The Sunday Briefing – Feb. 16, 2020

Dear colleagues,

Life is full of ironies — and here is another. In an earlier phase of my work, I had the privilege of co-chairing a US General Accounting Office assessment on the impact of U.S. foreign assistance to Central America in the 1980s. A finding, among others, was that the deep violence and instability would cause significant out-migration from the region to the United States, especially among people from El Salvador, where a civil war raged throughout the late 1970s and well into the 1980s. This briefing details how this out-migration actually played itself out for one family connected to FIU.

Meet Francisca Fuentes. She now works at FIU as a custodian. Born in El Salvador, in the coast of El Cuco, San Miguel, Francisca was raised in Morazan. Morazan was ground zero for some of the nastiest violence in the country. Francisca and her family left behind this instability and arrived in the U.S. in 1989, first living in Orlando and then moving to Miami.

Through the Nicaraguan and Central American Relief Act, Francisca earned legal status and eventually her U.S. citizenship. In Miami, to make ends meet, she worked at a pet shop, clipping birds’ wings and toe nails. Eventually, she opened her own pet shop in the city of Sweetwater — one block from FIU. But the financial downturn in 2007 made it impossible to continue her business. Then, the mother of three utilized her family networks and her good work ethic to land a cleaning position at FIU. She worked nights for many years in our Ocean Bank Convocation Center and more recently helps to maintain our Academic Health Center at the MMC.

Fast Forward to Wednesday of this past week. Here was Francisca’s daughter, Mariela Baires, an FIU intern in Washington D.C., gliding through the Longworth House Office Building, like a seasoned Capitol Hill insider. She had just come from a meeting at Congressman Donna Shalala’s office and was on her way to interview former U.S. Congresswoman Ileana Ros-Lehtinen.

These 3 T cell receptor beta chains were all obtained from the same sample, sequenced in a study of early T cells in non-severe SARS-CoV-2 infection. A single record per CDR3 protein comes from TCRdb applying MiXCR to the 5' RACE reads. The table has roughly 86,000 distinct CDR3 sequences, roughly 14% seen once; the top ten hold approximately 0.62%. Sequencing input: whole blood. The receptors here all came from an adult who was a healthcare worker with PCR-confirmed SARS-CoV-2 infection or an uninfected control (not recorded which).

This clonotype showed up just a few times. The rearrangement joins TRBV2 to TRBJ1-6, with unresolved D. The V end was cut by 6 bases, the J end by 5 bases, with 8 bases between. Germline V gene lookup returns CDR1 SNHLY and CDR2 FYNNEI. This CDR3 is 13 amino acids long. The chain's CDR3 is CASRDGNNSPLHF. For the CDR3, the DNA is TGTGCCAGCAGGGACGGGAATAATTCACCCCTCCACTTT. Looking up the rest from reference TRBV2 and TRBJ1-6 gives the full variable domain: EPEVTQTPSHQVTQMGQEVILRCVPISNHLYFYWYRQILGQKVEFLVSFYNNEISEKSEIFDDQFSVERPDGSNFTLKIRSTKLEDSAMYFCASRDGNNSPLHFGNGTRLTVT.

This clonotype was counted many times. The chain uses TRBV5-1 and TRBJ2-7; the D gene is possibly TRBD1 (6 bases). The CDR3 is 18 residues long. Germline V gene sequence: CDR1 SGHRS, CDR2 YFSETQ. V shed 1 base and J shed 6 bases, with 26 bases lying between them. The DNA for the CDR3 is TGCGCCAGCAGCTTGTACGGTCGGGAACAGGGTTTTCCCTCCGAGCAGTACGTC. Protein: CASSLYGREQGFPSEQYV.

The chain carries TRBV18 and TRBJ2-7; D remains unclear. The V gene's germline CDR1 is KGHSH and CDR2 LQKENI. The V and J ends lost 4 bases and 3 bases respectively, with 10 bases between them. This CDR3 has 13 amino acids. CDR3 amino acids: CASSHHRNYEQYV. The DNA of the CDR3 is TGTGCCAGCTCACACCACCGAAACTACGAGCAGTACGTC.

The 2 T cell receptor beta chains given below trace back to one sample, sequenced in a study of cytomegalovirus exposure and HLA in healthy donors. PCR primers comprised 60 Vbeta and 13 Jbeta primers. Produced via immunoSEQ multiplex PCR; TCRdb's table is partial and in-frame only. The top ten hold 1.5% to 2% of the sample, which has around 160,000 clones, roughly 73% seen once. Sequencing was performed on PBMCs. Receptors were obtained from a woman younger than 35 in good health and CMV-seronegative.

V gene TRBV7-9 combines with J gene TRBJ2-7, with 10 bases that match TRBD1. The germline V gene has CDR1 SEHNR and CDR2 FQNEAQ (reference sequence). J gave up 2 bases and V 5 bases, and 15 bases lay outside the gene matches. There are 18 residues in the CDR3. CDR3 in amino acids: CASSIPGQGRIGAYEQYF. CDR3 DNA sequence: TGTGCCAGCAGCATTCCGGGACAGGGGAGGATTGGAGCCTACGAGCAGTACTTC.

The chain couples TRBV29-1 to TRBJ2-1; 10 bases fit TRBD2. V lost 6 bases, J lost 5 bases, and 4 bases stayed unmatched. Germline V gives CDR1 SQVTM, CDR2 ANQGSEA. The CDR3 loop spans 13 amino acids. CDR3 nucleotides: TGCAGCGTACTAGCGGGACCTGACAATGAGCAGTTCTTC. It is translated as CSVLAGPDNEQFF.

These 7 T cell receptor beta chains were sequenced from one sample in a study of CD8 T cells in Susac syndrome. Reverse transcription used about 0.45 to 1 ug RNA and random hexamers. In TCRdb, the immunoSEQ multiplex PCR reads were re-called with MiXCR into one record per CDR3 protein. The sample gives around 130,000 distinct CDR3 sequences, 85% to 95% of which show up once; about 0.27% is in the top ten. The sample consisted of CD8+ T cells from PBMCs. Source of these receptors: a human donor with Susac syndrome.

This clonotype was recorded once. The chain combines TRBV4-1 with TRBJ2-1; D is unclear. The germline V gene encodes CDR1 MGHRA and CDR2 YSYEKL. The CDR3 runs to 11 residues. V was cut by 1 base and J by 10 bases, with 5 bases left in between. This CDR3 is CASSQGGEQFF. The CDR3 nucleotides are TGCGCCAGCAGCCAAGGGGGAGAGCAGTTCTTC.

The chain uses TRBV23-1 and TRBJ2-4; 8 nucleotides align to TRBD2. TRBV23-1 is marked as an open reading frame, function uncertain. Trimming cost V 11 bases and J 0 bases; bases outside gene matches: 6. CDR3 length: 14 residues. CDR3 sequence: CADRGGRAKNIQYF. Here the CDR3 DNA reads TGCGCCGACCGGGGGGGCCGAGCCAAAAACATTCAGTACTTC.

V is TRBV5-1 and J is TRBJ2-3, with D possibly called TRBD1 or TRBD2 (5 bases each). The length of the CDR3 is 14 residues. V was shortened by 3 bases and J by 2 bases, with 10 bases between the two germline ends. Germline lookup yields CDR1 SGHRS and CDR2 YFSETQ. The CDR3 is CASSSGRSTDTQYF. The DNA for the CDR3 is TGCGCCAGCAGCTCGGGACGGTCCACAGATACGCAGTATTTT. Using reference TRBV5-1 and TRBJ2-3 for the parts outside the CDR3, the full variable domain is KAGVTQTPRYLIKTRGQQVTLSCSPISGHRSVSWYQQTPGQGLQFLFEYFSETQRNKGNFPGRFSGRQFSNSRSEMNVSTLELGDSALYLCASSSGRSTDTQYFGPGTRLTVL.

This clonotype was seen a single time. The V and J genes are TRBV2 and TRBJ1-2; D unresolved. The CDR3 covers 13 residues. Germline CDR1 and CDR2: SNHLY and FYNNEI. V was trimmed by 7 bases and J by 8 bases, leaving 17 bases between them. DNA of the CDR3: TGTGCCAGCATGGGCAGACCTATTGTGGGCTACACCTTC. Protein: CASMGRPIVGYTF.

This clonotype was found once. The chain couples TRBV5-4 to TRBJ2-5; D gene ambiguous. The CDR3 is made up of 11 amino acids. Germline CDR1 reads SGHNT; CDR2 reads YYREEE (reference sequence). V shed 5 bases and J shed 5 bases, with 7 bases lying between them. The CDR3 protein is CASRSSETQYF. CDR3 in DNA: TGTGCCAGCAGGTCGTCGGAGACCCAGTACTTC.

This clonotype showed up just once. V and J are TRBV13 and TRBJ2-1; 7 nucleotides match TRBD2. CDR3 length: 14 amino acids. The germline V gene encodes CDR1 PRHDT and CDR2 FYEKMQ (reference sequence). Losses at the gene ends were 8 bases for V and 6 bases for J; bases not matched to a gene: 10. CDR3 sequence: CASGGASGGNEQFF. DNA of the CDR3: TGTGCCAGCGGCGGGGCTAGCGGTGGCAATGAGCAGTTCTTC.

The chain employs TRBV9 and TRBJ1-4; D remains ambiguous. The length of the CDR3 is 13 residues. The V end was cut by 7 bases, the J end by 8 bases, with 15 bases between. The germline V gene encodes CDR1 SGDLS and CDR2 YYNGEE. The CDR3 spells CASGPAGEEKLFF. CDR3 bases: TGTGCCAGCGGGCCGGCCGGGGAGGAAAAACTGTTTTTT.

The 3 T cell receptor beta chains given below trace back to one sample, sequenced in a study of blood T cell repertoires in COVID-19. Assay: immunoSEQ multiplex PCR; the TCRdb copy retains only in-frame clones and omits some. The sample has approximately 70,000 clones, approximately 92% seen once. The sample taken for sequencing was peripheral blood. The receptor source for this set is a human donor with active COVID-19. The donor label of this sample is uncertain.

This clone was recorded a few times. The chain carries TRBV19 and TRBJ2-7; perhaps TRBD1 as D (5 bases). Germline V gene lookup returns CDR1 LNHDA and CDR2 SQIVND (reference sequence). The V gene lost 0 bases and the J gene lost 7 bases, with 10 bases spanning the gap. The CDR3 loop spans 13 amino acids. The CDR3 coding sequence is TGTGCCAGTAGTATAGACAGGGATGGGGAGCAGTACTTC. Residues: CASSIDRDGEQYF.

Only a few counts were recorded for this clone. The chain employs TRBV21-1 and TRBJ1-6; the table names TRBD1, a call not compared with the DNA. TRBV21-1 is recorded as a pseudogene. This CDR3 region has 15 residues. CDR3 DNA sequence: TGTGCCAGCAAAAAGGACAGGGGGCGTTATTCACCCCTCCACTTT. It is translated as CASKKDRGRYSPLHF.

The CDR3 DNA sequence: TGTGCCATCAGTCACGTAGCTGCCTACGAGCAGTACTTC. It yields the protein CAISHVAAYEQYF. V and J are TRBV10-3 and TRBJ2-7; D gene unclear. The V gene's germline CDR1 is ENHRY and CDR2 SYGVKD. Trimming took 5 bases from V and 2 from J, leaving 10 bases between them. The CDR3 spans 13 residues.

When she graduates from FIU in just a few weeks, Mariela will be the first college graduate in Francisca’s family. Mariela is a senior majoring in Public Relations, Advertising and Applied Communication. As an intern in our D.C. office, she writes and manages the office’s social media accounts, hoping to gain more followers and expand to multiple platforms. She also represents the university at conferences and panels in the D.C. area and helps manage our Washington talent lab cohort, including planning events and booking guest speakers.

Mariela is currently working on the production of a podcast to help bring more attention to FIU on a larger scale, with focus on research, student success and the impact of our university in the community.

Mariela explains her success by the fact that she “always had people pushing her,” including her middle school adviser, a Ms. Fowler who used to tell her that “she has the world.” She also points to her Honors College instructor and professor Anthony Rionda, who first inspired her interest in politics, especially how policy is created. And Mariela also gives credit to a supportive family “that will go to the ends of the earth for me.”

“I wanted to be in the center of it, and decided to apply [for the FIU D.C. internship] … on a whim,” she said, adding that her decision to move to D.C. for the semester was made in two weeks. She indicated that her best friend — a high school classmate — has been incredibly supportive, letting her move in and showing her how to use the D.C. Metro.

Now our daughter of immigrants plans to become a permanent resident of D.C. She loves the fast-pace of the city and the fact “that people move with a purpose there.” She hopes to land a campaign position or something in public relations related to health care. (By the way, her favorite color is grey and she loves the number 7).

Our gain is El Salvador’s loss. This story repeats itself again and again. So many of us have more or less this same trajectory. What an irony: I am now living directly and personally what we saw and predicted 30 years ago. What an irony: at about the same time we were writing our 1989 report (and fretting over thousands of the conflict’s displaced families), Mariela’s family members were desperately exiting their homeland with dreams of a better life in the United States. 

Our intersection is fortuitous. Imagine, our FIU is helping to make Francisca’s dreams for her family a reality, and we are blessed with her Mariela, the living embodiment of their dreams. This is very special, something to celebrate, a real triumph! 

In the Panther spirit,

Mark B. Rosenberg